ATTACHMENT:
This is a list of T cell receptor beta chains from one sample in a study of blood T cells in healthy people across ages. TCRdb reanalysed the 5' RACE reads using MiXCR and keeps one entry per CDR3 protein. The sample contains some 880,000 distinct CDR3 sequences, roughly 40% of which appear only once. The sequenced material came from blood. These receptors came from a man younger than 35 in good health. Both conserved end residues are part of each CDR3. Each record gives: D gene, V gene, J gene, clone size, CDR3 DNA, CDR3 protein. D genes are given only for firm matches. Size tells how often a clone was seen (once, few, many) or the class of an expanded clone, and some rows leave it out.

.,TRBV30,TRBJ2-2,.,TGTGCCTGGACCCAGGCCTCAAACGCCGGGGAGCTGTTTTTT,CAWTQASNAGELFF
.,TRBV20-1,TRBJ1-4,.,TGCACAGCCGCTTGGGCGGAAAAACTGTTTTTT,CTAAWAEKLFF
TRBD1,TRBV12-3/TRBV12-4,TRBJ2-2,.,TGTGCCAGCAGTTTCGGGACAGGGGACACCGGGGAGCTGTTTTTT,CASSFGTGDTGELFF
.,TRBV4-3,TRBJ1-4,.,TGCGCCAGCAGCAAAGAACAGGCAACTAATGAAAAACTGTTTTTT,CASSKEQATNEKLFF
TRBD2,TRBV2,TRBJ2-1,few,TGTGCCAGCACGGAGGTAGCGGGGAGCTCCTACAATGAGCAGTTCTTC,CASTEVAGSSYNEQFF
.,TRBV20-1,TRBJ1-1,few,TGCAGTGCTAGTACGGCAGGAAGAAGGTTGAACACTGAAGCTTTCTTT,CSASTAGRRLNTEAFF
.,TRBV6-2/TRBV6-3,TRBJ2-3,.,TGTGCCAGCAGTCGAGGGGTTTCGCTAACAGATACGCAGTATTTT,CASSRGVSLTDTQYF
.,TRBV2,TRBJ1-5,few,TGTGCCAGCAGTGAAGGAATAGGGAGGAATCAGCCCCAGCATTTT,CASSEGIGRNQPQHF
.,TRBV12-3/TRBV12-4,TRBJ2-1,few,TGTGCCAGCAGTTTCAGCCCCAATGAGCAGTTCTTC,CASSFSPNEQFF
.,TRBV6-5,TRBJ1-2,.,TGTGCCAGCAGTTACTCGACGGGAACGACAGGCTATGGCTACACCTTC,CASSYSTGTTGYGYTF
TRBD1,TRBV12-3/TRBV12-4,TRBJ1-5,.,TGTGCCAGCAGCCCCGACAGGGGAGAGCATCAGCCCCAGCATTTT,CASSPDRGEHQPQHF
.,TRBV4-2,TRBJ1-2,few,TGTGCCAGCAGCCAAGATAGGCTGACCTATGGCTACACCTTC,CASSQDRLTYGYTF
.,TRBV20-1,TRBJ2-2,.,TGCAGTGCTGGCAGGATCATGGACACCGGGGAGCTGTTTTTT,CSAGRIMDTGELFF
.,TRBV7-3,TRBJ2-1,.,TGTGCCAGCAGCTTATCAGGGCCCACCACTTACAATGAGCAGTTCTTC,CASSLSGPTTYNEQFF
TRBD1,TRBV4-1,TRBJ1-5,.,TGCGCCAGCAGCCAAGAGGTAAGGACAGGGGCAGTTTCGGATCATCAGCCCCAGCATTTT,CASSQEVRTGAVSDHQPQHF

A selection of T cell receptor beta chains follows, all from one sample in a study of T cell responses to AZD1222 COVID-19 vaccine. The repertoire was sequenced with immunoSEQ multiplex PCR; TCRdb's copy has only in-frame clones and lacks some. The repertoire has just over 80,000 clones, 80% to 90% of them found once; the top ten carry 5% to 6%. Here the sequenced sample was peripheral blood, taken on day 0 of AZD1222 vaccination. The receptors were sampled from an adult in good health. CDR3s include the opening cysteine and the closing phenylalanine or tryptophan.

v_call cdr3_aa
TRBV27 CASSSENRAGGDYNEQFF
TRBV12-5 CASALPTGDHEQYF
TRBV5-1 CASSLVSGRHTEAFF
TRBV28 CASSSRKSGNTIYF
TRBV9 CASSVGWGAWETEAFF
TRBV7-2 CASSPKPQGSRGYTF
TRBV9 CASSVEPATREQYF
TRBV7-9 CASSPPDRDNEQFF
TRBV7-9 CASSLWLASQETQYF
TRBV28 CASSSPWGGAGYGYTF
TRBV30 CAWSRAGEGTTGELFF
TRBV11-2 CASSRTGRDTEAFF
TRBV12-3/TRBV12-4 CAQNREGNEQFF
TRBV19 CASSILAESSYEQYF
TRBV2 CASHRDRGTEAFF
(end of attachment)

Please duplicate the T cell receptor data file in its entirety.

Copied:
This is a list of T cell receptor beta chains from one sample in a study of blood T cells in healthy people across ages. TCRdb reanalysed the 5' RACE reads using MiXCR and keeps one entry per CDR3 protein. The sample contains some 880,000 distinct CDR3 sequences, roughly 40% of which appear only once. The sequenced material came from blood. These receptors came from a man younger than 35 in good health. Both conserved end residues are part of each CDR3. Each record gives: D gene, V gene, J gene, clone size, CDR3 DNA, CDR3 protein. D genes are given only for firm matches. Size tells how often a clone was seen (once, few, many) or the class of an expanded clone, and some rows leave it out.

.,TRBV30,TRBJ2-2,.,TGTGCCTGGACCCAGGCCTCAAACGCCGGGGAGCTGTTTTTT,CAWTQASNAGELFF
.,TRBV20-1,TRBJ1-4,.,TGCACAGCCGCTTGGGCGGAAAAACTGTTTTTT,CTAAWAEKLFF
TRBD1,TRBV12-3/TRBV12-4,TRBJ2-2,.,TGTGCCAGCAGTTTCGGGACAGGGGACACCGGGGAGCTGTTTTTT,CASSFGTGDTGELFF
.,TRBV4-3,TRBJ1-4,.,TGCGCCAGCAGCAAAGAACAGGCAACTAATGAAAAACTGTTTTTT,CASSKEQATNEKLFF
TRBD2,TRBV2,TRBJ2-1,few,TGTGCCAGCACGGAGGTAGCGGGGAGCTCCTACAATGAGCAGTTCTTC,CASTEVAGSSYNEQFF
.,TRBV20-1,TRBJ1-1,few,TGCAGTGCTAGTACGGCAGGAAGAAGGTTGAACACTGAAGCTTTCTTT,CSASTAGRRLNTEAFF
.,TRBV6-2/TRBV6-3,TRBJ2-3,.,TGTGCCAGCAGTCGAGGGGTTTCGCTAACAGATACGCAGTATTTT,CASSRGVSLTDTQYF
.,TRBV2,TRBJ1-5,few,TGTGCCAGCAGTGAAGGAATAGGGAGGAATCAGCCCCAGCATTTT,CASSEGIGRNQPQHF
.,TRBV12-3/TRBV12-4,TRBJ2-1,few,TGTGCCAGCAGTTTCAGCCCCAATGAGCAGTTCTTC,CASSFSPNEQFF
.,TRBV6-5,TRBJ1-2,.,TGTGCCAGCAGTTACTCGACGGGAACGACAGGCTATGGCTACACCTTC,CASSYSTGTTGYGYTF
TRBD1,TRBV12-3/TRBV12-4,TRBJ1-5,.,TGTGCCAGCAGCCCCGACAGGGGAGAGCATCAGCCCCAGCATTTT,CASSPDRGEHQPQHF
.,TRBV4-2,TRBJ1-2,few,TGTGCCAGCAGCCAAGATAGGCTGACCTATGGCTACACCTTC,CASSQDRLTYGYTF
.,TRBV20-1,TRBJ2-2,.,TGCAGTGCTGGCAGGATCATGGACACCGGGGAGCTGTTTTTT,CSAGRIMDTGELFF
.,TRBV7-3,TRBJ2-1,.,TGTGCCAGCAGCTTATCAGGGCCCACCACTTACAATGAGCAGTTCTTC,CASSLSGPTTYNEQFF
TRBD1,TRBV4-1,TRBJ1-5,.,TGCGCCAGCAGCCAAGAGGTAAGGACAGGGGCAGTTTCGGATCATCAGCCCCAGCATTTT,CASSQEVRTGAVSDHQPQHF

A selection of T cell receptor beta chains follows, all from one sample in a study of T cell responses to AZD1222 COVID-19 vaccine. The repertoire was sequenced with immunoSEQ multiplex PCR; TCRdb's copy has only in-frame clones and lacks some. The repertoire has just over 80,000 clones, 80% to 90% of them found once; the top ten carry 5% to 6%. Here the sequenced sample was peripheral blood, taken on day 0 of AZD1222 vaccination. The receptors were sampled from an adult in good health. CDR3s include the opening cysteine and the closing phenylalanine or tryptophan.

v_call cdr3_aa
TRBV27 CASSSENRAGGDYNEQFF
TRBV12-5 CASALPTGDHEQYF
TRBV5-1 CASSLVSGRHTEAFF
TRBV28 CASSSRKSGNTIYF
TRBV9 CASSVGWGAWETEAFF
TRBV7-2 CASSPKPQGSRGYTF
TRBV9 CASSVEPATREQYF
TRBV7-9 CASSPPDRDNEQFF
TRBV7-9 CASSLWLASQETQYF
TRBV28 CASSSPWGGAGYGYTF
TRBV30 CAWSRAGEGTTGELFF
TRBV11-2 CASSRTGRDTEAFF
TRBV12-3/TRBV12-4 CAQNREGNEQFF
TRBV19 CASSILAESSYEQYF
TRBV2 CASHRDRGTEAFF